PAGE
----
A tale of two business owners
Two competing business owners, Luther and Eileen, are looking to grow their companies with a new marketing platform on the web. They both have the same vision in their head about how the platform should look and what results they should expect over the next few years.
Luther finds a web developer online who charges $20/hour. After explaining his vision for the platform, the developer gets to work right away with great enthusiasm. Just a few weeks later, the platform is launched and Luther is only out $2,500.
Eileen asks her friend for a referral and is recommended to speak with a web consultant. After listening to her concept, the consultant comes back with a list of ideas for alternative approaches to the platform and how it can be more readily adopted by customers. The platform project has turned into a marketing + sales tool that will take $10,000 to build. Eileen approves the project. Continue reading “The difference between a web consultant and web developer”
Maybe you were zipping through the WordPress setup process and misspelled your username. Or maybe your username is ‘admin’ and you just learned how that’s a huge security risk. Whatever the reason may be, WordPress doesn’t have a built-in way to change your WordPress username. If you go to your profile in the Dashboard, you’ll see a note that says, “Usernames cannot be changed.”
But… there is a way to make it happen!
Steps for changing your WordPress username
Before you begin, note that you will need to be an admin (or have an admin complete these steps).
- In the WordPress Dashboard, go to Users > My Profile
- Add a letter to the beginning of your email address then scroll down and hit “Update Profile” (e.g. [email protected] should be [email protected]) — this frees up your email address to be used in a new account
- In the sidebar, go to Users > Add New then type in your desired username, your email address, and choose the Admin role (or whatever the current role is for the account you’re changing)
- Hit the “Add New User” button
- Log out of WordPress then log back in as the new WordPress user
- Go to Users > All Users
- Hover over your old username and press “Delete”
- Important – on the next screen, press the radio button for “Attribute all content to” and select your new username in the dropdown
- Press “Confirm Deletion”
You’re now free to roam about the WordPress with your new username. Don’t gloss over step eight or else you will lose all of your posts, pages, and other content that was created under your old account. Happy WordPressing!
When a potential customer fills out your contact form, how important is it that you get notified? How much money could you potentially lose if you don’t receive one important email notification from your site? An upcoming change from Gmail could affect your site very soon.
Following in the footsteps of AOL & Yahoo, Gmail will soon change a policy that will stop contact form submissions and other emails from “looking like” they are coming from a Gmail email address. In short, if your contact form uses the submitter’s email address in the “TO” field for the notification, it will fail and won’t ever hit your inbox.
AOL already made this change for AOL email addresses in 2014, as did Yahoo. As such, you may want to check your contact form plugin’s entries list and see if you missed some important notifications…
What’s the fix?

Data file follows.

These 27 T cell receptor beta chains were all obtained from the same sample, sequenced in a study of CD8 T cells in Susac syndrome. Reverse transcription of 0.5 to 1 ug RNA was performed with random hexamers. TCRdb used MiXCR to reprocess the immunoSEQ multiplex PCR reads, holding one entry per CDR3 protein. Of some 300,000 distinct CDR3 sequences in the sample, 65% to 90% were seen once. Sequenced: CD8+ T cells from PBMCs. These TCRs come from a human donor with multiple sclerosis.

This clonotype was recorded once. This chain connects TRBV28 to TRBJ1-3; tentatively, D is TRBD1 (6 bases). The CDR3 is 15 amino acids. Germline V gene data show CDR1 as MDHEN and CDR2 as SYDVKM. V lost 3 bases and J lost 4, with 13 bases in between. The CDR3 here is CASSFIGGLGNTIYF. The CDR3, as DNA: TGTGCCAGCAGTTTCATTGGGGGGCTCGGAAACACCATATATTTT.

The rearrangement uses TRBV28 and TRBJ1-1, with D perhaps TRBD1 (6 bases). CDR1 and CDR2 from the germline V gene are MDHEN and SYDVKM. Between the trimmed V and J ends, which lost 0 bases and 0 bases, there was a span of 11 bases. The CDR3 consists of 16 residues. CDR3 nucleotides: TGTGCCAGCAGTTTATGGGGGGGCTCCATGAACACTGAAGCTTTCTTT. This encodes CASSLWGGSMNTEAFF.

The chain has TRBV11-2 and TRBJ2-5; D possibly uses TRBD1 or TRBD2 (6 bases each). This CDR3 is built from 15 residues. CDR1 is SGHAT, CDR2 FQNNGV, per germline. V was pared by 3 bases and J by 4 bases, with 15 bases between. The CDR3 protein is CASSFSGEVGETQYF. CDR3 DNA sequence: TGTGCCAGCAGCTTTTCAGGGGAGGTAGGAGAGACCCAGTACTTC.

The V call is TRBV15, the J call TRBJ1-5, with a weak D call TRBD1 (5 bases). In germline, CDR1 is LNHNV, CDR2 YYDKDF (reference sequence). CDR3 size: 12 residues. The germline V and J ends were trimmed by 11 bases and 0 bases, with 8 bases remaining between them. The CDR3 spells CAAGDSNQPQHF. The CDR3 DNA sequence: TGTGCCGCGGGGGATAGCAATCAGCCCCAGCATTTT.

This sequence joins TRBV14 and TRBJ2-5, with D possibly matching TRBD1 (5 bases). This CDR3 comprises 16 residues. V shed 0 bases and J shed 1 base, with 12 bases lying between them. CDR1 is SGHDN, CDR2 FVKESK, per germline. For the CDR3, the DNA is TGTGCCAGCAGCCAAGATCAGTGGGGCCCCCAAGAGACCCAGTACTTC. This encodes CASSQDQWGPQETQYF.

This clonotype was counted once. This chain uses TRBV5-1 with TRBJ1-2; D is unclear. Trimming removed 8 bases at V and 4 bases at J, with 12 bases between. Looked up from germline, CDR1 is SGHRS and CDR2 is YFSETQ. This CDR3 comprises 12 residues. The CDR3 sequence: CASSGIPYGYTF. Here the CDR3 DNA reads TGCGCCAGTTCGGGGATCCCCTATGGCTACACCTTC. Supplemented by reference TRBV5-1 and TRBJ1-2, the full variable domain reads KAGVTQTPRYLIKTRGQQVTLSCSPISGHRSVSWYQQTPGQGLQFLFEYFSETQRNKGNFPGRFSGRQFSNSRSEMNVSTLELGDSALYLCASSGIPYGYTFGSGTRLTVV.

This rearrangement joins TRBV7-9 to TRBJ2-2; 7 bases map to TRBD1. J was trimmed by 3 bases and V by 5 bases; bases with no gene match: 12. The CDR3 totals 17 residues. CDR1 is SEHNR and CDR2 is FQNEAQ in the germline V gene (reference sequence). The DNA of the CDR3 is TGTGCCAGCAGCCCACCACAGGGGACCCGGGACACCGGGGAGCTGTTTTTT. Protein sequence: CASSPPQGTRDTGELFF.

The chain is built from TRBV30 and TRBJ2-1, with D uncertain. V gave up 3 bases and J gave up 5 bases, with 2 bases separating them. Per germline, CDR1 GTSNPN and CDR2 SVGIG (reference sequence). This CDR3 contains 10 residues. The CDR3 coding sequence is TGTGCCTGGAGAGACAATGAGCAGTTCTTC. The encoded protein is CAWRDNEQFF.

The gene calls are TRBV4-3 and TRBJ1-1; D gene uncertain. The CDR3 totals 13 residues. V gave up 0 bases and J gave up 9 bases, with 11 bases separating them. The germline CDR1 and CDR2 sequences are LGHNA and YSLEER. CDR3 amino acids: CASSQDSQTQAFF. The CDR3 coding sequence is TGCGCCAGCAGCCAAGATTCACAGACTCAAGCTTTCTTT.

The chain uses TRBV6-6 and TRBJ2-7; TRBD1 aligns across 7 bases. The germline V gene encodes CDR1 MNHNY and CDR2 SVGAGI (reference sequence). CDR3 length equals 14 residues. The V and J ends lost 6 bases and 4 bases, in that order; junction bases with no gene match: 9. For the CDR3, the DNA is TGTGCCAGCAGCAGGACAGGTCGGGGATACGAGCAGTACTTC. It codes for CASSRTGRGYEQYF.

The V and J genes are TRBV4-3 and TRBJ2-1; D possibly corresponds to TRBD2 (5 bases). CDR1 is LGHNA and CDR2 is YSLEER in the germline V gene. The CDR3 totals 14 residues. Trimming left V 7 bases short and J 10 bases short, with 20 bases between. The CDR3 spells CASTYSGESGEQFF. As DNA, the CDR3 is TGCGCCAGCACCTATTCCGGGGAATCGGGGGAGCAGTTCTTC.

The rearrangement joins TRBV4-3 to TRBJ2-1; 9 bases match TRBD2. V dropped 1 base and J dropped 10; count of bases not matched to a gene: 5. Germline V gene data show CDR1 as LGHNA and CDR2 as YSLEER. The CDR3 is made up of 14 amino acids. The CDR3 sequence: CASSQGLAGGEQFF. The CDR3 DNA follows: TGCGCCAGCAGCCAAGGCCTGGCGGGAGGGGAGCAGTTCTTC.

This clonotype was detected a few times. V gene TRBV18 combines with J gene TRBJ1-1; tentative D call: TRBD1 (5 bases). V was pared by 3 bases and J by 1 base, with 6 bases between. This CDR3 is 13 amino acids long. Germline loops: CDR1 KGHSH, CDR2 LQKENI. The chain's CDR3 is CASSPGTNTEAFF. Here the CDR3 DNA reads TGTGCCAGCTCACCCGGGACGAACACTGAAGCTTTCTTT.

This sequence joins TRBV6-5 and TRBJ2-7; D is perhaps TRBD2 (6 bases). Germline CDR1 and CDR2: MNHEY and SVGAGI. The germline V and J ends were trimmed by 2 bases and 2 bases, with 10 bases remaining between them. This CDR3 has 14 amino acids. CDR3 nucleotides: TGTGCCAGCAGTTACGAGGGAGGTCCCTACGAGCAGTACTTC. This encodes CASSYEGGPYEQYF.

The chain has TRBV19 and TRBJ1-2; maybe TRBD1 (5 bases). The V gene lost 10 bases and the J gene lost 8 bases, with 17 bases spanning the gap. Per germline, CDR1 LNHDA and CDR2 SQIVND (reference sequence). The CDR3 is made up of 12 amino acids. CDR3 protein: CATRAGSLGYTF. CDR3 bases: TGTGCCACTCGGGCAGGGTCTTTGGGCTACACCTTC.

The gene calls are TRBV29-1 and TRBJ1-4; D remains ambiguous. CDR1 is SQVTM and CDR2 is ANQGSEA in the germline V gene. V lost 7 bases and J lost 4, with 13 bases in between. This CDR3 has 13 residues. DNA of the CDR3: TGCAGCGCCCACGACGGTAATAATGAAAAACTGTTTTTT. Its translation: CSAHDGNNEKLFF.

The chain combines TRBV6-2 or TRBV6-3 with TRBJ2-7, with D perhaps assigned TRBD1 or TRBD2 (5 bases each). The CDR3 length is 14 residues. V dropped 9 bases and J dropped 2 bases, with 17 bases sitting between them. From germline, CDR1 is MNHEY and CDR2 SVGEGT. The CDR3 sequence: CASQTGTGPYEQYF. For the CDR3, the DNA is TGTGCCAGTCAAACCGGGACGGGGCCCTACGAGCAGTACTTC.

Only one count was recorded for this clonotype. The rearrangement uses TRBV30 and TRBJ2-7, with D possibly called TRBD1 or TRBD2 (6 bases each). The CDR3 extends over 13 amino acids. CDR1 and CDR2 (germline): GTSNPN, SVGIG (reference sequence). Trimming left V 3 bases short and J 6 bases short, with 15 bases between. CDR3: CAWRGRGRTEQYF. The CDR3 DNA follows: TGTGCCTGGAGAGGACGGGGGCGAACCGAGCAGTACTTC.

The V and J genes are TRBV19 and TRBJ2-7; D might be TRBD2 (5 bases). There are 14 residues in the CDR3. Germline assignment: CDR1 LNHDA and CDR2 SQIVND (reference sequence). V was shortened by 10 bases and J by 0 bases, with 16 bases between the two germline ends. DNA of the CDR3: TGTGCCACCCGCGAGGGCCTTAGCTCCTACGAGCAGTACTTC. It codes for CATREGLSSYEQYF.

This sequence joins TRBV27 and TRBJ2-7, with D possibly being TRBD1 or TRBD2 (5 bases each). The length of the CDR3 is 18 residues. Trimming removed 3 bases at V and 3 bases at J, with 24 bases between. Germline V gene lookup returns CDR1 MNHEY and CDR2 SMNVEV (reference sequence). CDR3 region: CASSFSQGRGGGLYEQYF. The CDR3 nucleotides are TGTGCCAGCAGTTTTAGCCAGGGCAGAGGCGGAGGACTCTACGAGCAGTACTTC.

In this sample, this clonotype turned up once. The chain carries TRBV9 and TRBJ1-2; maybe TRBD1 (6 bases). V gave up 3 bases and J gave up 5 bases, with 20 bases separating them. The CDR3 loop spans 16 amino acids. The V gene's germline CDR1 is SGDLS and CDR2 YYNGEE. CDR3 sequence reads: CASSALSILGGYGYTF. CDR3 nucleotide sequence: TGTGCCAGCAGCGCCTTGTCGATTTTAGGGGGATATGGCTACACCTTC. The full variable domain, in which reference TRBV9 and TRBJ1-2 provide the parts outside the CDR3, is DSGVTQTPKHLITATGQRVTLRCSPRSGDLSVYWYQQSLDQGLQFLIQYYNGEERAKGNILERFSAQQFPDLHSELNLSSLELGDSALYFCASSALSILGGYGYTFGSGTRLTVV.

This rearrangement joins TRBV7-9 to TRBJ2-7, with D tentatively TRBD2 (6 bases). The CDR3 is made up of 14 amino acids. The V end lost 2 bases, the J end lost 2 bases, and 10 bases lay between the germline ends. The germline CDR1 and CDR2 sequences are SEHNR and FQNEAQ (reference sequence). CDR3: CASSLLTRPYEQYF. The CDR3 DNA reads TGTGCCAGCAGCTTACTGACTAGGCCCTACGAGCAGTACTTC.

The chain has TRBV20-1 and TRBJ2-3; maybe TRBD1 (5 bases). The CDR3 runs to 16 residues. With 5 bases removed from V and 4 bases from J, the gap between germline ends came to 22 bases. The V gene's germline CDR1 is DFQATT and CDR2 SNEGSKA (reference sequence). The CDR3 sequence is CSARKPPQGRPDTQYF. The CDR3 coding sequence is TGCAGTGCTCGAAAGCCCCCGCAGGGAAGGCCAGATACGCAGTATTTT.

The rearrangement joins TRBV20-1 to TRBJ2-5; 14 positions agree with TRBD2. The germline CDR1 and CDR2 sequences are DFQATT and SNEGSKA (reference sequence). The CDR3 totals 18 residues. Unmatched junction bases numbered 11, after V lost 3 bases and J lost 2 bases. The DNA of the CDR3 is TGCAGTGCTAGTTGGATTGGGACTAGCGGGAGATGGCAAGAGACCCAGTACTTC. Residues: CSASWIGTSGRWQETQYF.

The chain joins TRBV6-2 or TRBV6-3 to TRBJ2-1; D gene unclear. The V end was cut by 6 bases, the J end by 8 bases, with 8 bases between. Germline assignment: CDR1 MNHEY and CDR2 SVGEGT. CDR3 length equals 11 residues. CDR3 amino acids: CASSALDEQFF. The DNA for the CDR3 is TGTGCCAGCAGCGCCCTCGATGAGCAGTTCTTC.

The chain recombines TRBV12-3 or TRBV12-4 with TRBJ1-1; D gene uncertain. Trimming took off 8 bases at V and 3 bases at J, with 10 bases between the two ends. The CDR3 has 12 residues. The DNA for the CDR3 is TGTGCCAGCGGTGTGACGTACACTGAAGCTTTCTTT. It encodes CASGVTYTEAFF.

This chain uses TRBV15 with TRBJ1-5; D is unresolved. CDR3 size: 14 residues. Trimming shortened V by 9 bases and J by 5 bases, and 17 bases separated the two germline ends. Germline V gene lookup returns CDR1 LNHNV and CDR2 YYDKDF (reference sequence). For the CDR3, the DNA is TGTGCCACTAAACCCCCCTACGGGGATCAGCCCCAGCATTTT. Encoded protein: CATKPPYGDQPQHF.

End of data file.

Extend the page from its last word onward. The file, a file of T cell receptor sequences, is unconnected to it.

The policy change – or, in technical terms, the “DMARC policy being updated to ‘reject'” – means your automated emails must be coming from a different domain besides @gmail.com, @yahoo.com, or @aol.com.
To prevent the emails from failing, set the “TO” address in your contact form to [email protected] or simply set it to your own email address.
Bonus tip: to make life easier when you’re responding to the email notification, set the “Reply To” to the submitter’s email. When you hit the reply button in your email app, it’ll be set up to reply to the submitter rather than the noreply email address.
Every year, WordPress-related conferences and WordCamps are held all across the globe nearly every weekend. With so many cities and countries hosting these insightful and community-driven conferences, how do you decide on which WordCamps and WordPress conferences you should attend?
Some WordPress devotees choose to only attend their local WordCamp, while others can be found at a WordPress conference multiple times per month. Recently, I’ve attended WordCamp Minneapolis, Prestige Conference, WooConf, WordCamp San Diego, WordCamp US, WordCamp Orlando, WordCamp LAX, and WordCamp Vegas. But if you just want to go to the “must-attend” conferences, which should you plan on attending?
I spoke with a few well-known WordPress community members and asked them for their must-attend choices. Here’s what they had to say:
- WC Miami
- Pick: WooConf | LoopConf
- Pick: WC Orange County | San Diego
- Pick: WC New York | Boston | Philly (US)
- Los Angeles
- San Diego
- Orange County
- San Fransisco (now “US” )
- Ann Arbor
Other events of course would be:
Upcoming new conference looks to be interesting.
- WordCampus (higher ed /college)
- whatever the local camp of the reader is, any other WordCamp in their region (regional is most important to camps)
- WordCamp Miami
- WordCamp US and/or WordCamp EU
- One of the SoCal WordCamps
At least one non WordCamp WordPress event like Prestige, Pressnomics, WooConf, Loopconf, WPCampus, etc. Depending on the person’s job/interest
- WC Miami
- San Diego
My Must-Attend List
- WordCamp US
- WordCamp Minneapolis (Michelle is humble and didn’t mention the one she has been hosting for three years!)
- WordCamp LAX
- WordCamp San Diego
- WordCamp Orange County (I’ll be speaking at #WCOC next month)
- Prestige Conference
What WordCamps have you been to and which are on your must-attend list? Perhaps there are diamonds in the rough – low attendance but insanely high-quality talks? Leave a comment below.